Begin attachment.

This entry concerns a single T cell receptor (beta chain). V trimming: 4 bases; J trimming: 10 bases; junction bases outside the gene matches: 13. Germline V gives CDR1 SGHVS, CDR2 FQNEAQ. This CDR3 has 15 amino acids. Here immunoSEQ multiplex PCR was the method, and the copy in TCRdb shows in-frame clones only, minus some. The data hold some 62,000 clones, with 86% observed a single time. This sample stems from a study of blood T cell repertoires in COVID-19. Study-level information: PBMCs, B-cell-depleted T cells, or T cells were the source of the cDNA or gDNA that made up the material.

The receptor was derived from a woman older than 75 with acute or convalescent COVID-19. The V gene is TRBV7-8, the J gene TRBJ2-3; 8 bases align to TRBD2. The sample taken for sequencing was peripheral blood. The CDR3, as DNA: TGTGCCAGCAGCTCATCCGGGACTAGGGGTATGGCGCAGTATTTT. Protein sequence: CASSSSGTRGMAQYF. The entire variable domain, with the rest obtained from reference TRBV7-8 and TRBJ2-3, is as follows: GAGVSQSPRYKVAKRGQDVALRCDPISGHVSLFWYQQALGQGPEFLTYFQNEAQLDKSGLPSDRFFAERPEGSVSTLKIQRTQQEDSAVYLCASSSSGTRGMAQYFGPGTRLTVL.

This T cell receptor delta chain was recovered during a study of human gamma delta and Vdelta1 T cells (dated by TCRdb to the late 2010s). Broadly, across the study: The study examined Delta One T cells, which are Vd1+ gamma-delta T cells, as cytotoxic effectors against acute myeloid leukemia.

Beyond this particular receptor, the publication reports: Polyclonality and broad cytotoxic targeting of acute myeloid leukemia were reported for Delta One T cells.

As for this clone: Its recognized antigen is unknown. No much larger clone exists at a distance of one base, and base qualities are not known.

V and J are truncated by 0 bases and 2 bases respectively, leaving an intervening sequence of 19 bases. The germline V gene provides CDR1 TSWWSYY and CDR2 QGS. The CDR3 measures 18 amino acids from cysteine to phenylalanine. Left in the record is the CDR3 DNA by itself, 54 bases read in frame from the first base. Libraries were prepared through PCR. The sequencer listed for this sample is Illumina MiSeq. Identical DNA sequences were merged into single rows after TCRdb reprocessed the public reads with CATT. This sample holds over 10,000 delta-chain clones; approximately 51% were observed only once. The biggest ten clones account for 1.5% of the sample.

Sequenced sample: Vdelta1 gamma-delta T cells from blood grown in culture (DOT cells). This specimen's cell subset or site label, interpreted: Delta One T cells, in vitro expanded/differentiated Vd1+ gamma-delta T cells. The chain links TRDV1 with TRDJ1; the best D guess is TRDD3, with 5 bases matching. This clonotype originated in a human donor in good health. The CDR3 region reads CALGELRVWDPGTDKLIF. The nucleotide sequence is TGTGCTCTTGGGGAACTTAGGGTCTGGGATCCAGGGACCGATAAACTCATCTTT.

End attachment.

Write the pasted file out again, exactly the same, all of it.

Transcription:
This entry concerns a single T cell receptor (beta chain). V trimming: 4 bases; J trimming: 10 bases; junction bases outside the gene matches: 13. Germline V gives CDR1 SGHVS, CDR2 FQNEAQ. This CDR3 has 15 amino acids. Here immunoSEQ multiplex PCR was the method, and the copy in TCRdb shows in-frame clones only, minus some. The data hold some 62,000 clones, with 86% observed a single time. This sample stems from a study of blood T cell repertoires in COVID-19. Study-level information: PBMCs, B-cell-depleted T cells, or T cells were the source of the cDNA or gDNA that made up the material.

The receptor was derived from a woman older than 75 with acute or convalescent COVID-19. The V gene is TRBV7-8, the J gene TRBJ2-3; 8 bases align to TRBD2. The sample taken for sequencing was peripheral blood. The CDR3, as DNA: TGTGCCAGCAGCTCATCCGGGACTAGGGGTATGGCGCAGTATTTT. Protein sequence: CASSSSGTRGMAQYF. The entire variable domain, with the rest obtained from reference TRBV7-8 and TRBJ2-3, is as follows: GAGVSQSPRYKVAKRGQDVALRCDPISGHVSLFWYQQALGQGPEFLTYFQNEAQLDKSGLPSDRFFAERPEGSVSTLKIQRTQQEDSAVYLCASSSSGTRGMAQYFGPGTRLTVL.

This T cell receptor delta chain was recovered during a study of human gamma delta and Vdelta1 T cells (dated by TCRdb to the late 2010s). Broadly, across the study: The study examined Delta One T cells, which are Vd1+ gamma-delta T cells, as cytotoxic effectors against acute myeloid leukemia.

Beyond this particular receptor, the publication reports: Polyclonality and broad cytotoxic targeting of acute myeloid leukemia were reported for Delta One T cells.

As for this clone: Its recognized antigen is unknown. No much larger clone exists at a distance of one base, and base qualities are not known.

V and J are truncated by 0 bases and 2 bases respectively, leaving an intervening sequence of 19 bases. The germline V gene provides CDR1 TSWWSYY and CDR2 QGS. The CDR3 measures 18 amino acids from cysteine to phenylalanine. Left in the record is the CDR3 DNA by itself, 54 bases read in frame from the first base. Libraries were prepared through PCR. The sequencer listed for this sample is Illumina MiSeq. Identical DNA sequences were merged into single rows after TCRdb reprocessed the public reads with CATT. This sample holds over 10,000 delta-chain clones; approximately 51% were observed only once. The biggest ten clones account for 1.5% of the sample.

Sequenced sample: Vdelta1 gamma-delta T cells from blood grown in culture (DOT cells). This specimen's cell subset or site label, interpreted: Delta One T cells, in vitro expanded/differentiated Vd1+ gamma-delta T cells. The chain links TRDV1 with TRDJ1; the best D guess is TRDD3, with 5 bases matching. This clonotype originated in a human donor in good health. The CDR3 region reads CALGELRVWDPGTDKLIF. The nucleotide sequence is TGTGCTCTTGGGGAACTTAGGGTCTGGGATCCAGGGACCGATAAACTCATCTTT.